The Kenyan government declared Monday a public holiday to encourage residents to plant 100 million trees across the country, a call to which hundreds of people in Nairobi responded.
President William Ruto has pledged that 15 billion trees will be planted by 2032 to boost Kenya's forest cover following the Horn of Africa region's worst drought in 40 years.
Civil servants, students, and families gathered at various locations in the capital Nairobi on Monday to plant trees despite torrential rain.
"I planted about 50 trees today. I think this is a powerful and necessary initiative for the planet, especially after experiencing a dramatic drought for several consecutive seasons," government official Joan Kirika told AFP.
"I hope we will continue to celebrate this day every year, not necessarily as a public holiday but as an annual reminder to take care of the environment and think about the planet," he added.
William Ruto claims to care about climate change but drew the ire of environmental groups after announcing in July that logging would resume after a five-year ban.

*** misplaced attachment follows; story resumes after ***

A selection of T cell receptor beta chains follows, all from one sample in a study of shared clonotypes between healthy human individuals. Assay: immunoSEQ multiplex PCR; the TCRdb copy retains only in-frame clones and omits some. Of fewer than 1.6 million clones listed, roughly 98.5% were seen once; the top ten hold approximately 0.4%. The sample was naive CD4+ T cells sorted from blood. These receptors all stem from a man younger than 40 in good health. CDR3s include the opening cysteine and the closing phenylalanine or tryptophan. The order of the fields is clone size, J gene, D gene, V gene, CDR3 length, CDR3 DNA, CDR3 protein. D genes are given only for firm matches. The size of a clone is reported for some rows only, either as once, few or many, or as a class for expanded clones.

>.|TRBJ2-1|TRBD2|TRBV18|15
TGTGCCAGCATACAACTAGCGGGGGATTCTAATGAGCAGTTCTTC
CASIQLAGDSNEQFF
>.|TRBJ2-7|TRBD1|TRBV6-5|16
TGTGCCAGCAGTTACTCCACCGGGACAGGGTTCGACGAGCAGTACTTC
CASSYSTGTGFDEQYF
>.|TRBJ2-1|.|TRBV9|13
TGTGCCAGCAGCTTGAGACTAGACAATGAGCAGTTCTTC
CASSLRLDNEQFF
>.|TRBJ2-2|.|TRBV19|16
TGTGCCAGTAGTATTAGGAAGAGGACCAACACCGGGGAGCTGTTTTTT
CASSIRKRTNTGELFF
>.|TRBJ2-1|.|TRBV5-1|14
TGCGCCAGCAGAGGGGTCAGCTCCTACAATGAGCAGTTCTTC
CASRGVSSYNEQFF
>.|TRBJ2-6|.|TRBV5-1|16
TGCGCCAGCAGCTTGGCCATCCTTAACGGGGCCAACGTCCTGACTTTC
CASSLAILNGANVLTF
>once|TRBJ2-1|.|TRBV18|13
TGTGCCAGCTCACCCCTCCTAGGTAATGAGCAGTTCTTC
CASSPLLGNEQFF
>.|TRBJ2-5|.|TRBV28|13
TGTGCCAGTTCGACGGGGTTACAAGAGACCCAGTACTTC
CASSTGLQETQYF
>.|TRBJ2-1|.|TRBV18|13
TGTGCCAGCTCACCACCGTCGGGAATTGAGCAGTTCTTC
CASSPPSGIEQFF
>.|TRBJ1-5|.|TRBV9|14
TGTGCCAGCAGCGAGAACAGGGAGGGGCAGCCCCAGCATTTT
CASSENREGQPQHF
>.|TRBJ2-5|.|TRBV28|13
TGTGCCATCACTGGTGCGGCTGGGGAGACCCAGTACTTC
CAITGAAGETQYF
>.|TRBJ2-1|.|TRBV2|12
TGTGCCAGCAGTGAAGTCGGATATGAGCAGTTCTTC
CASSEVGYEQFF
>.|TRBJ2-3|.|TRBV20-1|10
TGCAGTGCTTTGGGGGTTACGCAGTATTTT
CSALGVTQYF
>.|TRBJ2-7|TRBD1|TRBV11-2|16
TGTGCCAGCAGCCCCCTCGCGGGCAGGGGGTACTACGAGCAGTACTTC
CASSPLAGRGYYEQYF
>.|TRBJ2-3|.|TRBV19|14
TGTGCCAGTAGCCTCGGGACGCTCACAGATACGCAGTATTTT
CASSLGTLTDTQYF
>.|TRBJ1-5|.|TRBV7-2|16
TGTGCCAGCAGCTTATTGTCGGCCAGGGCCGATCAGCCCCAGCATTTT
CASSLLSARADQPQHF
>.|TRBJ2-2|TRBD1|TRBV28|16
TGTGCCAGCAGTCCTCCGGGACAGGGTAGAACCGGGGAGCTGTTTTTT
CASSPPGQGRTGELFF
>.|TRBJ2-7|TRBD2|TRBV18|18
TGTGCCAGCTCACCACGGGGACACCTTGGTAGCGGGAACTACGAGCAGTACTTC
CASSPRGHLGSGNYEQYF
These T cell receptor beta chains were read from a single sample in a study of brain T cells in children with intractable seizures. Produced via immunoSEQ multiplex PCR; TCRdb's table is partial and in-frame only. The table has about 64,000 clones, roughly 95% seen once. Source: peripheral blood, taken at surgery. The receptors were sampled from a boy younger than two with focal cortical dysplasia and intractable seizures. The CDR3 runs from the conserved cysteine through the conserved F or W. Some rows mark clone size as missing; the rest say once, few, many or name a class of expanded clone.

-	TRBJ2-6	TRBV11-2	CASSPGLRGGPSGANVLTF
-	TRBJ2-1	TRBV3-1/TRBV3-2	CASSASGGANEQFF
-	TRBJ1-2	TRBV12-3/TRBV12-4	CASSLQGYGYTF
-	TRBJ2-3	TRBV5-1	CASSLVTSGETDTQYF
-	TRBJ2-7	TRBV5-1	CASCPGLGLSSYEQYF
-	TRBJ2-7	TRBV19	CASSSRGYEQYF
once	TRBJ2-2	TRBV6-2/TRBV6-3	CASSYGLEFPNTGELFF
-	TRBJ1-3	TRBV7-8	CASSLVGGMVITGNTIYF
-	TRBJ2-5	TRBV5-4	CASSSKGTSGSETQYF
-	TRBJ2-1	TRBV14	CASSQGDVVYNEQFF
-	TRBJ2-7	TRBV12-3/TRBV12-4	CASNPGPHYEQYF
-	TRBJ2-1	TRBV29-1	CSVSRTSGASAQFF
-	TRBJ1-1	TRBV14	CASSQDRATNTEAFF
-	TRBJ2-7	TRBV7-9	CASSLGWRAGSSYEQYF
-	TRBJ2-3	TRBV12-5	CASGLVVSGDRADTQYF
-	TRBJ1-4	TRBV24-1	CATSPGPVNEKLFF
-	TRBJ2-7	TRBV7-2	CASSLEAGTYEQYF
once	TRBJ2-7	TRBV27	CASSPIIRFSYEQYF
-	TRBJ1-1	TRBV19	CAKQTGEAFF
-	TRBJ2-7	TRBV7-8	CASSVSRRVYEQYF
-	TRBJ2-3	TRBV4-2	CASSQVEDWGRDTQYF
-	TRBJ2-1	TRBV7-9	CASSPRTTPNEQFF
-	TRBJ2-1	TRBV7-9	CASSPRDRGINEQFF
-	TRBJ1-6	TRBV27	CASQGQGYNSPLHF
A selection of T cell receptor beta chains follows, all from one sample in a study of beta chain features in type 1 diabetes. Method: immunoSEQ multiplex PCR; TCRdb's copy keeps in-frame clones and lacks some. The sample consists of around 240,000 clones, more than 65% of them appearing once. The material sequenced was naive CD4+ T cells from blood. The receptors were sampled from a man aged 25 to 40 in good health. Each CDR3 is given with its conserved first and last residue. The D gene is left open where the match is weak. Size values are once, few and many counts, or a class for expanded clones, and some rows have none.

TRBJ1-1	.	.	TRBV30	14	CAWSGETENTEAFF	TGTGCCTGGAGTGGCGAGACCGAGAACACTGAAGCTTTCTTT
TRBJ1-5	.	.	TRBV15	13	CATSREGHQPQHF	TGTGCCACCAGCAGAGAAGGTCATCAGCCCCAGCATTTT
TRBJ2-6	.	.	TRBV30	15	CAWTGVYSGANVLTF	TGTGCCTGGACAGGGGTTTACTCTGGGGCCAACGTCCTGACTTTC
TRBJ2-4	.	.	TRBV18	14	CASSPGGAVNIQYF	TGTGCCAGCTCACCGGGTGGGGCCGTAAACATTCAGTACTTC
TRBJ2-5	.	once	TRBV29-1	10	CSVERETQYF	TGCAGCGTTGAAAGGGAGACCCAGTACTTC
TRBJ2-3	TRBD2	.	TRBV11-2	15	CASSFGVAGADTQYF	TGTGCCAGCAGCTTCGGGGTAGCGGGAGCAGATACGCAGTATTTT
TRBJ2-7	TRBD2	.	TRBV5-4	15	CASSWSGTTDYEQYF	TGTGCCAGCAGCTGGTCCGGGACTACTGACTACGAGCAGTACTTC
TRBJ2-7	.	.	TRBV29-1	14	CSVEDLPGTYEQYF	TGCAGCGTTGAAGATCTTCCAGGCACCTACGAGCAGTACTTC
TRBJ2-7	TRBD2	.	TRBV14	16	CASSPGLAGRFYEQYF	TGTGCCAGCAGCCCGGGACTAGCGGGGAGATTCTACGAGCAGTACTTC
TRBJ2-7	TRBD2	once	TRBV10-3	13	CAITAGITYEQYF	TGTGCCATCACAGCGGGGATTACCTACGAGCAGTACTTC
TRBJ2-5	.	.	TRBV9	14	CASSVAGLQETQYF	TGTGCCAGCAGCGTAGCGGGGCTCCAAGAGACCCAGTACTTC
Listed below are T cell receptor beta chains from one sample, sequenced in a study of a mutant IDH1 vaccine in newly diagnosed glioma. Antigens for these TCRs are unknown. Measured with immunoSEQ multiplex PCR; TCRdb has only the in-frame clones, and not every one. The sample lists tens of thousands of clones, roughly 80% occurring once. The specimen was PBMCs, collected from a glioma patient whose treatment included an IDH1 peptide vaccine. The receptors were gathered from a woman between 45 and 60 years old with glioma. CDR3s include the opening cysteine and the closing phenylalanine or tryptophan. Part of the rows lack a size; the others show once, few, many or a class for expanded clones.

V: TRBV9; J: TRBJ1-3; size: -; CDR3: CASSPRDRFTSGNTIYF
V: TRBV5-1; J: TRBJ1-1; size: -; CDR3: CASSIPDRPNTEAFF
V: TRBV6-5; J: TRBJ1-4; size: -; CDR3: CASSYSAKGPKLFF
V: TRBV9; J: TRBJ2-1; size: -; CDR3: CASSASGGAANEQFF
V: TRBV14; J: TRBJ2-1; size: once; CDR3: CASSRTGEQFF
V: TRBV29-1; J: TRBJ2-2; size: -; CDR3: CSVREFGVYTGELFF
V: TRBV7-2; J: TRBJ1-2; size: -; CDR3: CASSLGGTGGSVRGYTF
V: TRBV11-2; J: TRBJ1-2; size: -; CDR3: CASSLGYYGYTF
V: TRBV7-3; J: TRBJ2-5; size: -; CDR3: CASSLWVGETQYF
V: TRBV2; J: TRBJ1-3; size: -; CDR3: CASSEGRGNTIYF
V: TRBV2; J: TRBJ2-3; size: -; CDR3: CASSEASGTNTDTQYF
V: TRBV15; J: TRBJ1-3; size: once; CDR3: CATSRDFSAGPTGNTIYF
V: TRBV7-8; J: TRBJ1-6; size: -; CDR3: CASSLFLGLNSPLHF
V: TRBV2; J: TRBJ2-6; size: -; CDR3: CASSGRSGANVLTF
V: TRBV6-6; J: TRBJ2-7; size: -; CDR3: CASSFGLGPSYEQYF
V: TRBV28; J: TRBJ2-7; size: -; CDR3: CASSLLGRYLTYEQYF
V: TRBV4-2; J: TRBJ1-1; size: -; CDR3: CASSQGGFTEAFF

At the time, he claimed that the resumption of logging was aimed at creating jobs and developing sectors of the economy dependent on forest products and that it only concerned mature trees in forests planted and managed by the state.
Last month, a Kenyan court suspended this decision to lift the logging ban but authorized the felling of 5,000 hectares of mature trees.
The forestry industry contributed 1.6% to Kenya's GDP last year, according to official statistics, which also indicate that forests currently cover 8.8% of the country.
The timber industry employs around 50,000 people directly and 300,000 indirectly, according to government figures, in this East African country hit by unemployment and inflation.